Editors’ note: This is a response to Mila’s post.
Thank you so much for sharing your story with us.
I read your story, and I see my own story. My parents’ political views are very similar to your own, but I find some of their – and your – conclusions troubling. For example, both of my grandparents had Medicare, Social Security, and other benefits. Without them, it would have been impossible for my mother, their daughter, to have a job, as she would have to care for the both of them. My grandparents did not work a single day in this country. My sister and I went to public school, the cost of which was spread out amongst all the taxpayers. I feel that the Socialism you talk about, let’s call it Soviet Socialism, is different from the Socialism that exists in the West.
I think we can all agree that Medicare and Social Security is a good thing. Just like we can probably agree that free education is a good thing. Surely we have issues with all of these programs. Medicare does not cover all things, Social Security is not a lot, and public education quality varies greatly by neighborhood. There was a time when we did not have these programs, and life was far worse. Social Security was born because seniors who did not work were destitute. Medicare was born because we decided as a society to provide a safety net for the inevitable high cost of healthcare for retirees. These programs work alongside our free market system, to help with things that do not follow free market rules.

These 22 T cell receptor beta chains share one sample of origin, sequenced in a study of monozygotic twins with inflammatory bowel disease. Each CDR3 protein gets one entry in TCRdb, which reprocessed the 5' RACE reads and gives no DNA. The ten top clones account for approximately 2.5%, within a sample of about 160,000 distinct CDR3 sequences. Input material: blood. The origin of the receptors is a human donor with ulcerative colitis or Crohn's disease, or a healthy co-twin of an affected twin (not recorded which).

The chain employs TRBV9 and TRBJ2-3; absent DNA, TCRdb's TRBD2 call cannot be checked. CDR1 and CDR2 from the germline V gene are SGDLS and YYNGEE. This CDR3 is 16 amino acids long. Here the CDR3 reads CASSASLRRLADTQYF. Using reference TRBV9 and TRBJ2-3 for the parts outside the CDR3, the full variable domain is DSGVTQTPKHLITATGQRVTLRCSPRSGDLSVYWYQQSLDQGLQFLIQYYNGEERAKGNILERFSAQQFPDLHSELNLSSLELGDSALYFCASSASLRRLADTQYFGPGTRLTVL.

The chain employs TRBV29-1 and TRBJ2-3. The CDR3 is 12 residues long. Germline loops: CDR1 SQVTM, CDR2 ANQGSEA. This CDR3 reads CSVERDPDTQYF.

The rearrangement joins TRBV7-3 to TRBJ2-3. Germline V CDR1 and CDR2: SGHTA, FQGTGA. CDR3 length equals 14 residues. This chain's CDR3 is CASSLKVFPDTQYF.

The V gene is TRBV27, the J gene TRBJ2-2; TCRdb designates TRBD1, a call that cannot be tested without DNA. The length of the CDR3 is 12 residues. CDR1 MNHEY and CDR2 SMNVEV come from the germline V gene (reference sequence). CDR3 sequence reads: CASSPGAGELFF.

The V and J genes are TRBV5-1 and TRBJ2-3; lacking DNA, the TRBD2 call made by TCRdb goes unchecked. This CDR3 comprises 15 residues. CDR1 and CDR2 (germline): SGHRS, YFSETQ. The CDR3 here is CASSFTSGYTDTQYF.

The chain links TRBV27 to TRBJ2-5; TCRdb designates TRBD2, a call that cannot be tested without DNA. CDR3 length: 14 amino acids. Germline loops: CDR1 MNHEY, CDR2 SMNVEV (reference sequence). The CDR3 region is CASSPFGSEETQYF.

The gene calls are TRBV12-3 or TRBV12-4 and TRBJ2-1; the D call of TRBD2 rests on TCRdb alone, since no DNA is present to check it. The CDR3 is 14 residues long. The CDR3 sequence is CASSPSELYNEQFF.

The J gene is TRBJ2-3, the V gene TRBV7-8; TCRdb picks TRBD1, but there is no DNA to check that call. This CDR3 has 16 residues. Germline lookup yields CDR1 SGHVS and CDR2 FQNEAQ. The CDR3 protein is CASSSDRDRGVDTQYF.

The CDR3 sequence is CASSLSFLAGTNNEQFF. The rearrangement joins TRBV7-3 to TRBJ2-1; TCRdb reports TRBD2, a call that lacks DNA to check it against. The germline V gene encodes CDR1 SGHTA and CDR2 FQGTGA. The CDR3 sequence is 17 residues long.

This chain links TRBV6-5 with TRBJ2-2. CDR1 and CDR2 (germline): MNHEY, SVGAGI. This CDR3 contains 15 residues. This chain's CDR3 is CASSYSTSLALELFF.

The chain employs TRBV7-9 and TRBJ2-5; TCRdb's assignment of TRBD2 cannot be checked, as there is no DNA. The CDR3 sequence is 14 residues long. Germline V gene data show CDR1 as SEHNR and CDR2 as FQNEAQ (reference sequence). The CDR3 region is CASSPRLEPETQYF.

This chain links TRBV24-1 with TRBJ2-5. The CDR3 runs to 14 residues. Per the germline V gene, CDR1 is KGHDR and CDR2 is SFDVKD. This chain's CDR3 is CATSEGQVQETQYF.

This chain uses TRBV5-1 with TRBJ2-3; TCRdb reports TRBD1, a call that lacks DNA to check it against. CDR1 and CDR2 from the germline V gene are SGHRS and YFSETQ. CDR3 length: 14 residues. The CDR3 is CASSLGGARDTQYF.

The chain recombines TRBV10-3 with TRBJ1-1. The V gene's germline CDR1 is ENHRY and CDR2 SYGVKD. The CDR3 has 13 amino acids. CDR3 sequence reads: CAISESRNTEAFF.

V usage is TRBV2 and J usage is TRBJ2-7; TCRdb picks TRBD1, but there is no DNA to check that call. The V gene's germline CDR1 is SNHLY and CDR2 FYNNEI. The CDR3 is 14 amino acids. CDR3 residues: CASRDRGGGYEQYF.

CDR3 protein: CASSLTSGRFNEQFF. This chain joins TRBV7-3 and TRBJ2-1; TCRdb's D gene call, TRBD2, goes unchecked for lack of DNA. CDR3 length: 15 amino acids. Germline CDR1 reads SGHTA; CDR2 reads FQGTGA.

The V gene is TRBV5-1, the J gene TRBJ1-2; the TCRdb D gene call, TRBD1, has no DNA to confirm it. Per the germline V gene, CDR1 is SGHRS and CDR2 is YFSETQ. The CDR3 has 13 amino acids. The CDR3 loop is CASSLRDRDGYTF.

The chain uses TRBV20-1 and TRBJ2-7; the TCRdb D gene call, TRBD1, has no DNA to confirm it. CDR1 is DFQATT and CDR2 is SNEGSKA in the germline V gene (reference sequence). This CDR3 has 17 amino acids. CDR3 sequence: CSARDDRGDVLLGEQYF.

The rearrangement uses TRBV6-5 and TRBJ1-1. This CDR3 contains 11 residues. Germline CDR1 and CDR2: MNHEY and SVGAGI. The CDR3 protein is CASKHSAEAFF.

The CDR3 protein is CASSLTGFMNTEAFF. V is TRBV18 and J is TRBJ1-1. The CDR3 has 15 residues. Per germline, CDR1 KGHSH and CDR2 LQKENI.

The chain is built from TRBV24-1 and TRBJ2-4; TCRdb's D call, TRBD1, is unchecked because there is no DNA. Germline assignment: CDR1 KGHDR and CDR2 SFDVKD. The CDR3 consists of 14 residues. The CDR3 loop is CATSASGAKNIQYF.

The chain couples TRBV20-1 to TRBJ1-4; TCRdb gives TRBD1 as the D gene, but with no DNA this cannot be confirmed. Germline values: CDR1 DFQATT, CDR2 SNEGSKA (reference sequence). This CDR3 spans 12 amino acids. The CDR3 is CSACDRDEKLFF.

My brother-in-law and his wife have an autistic child and another one with special needs. Currently we have laws that help them get free services for their kids. Without them they would be destitute.
When my friend was pregnant, her doctor told her and her husband that the baby has a heart defect. The boy just turned two and he is doing great, but he has had two surgeries and has a pre-existing condition. How will he get health insurance. Is he condemned to be poor before he can even speak?
Western Socialism is about people pooling their money together and making services cheaper for all people. We all, like your husband, can suddenly be hit by a car or two. Would it not be prudent for us as a society to protect ourselves from the things we cannot control? We are not paying into Medicare and Social Security for charity. These are things that we will all need. We are not paying for public school for fun. We used it, are using it or will use it. And for those who do not, who wants to live in a neighborhood where the kids don’t go to school? I don’t think it would be safe. We don’t pay firefighters because we know we will have a fire, we pay them because we know that when there is a fire the firefighters will come and help us.
I find the fire analogy especially fitting, because a fire that is not put out affects the entire neighborhood. I don’t want to live in a world where seniors starve because they don’t have enough money for food. I don’t want to live in a country where people have to choose to forgo treatment for disease because the cure would leave their families destitute, where there are bands of uneducated youth running around and making trouble, where you can’t send your kids to school because you owe money to the hospital. We can do better than that.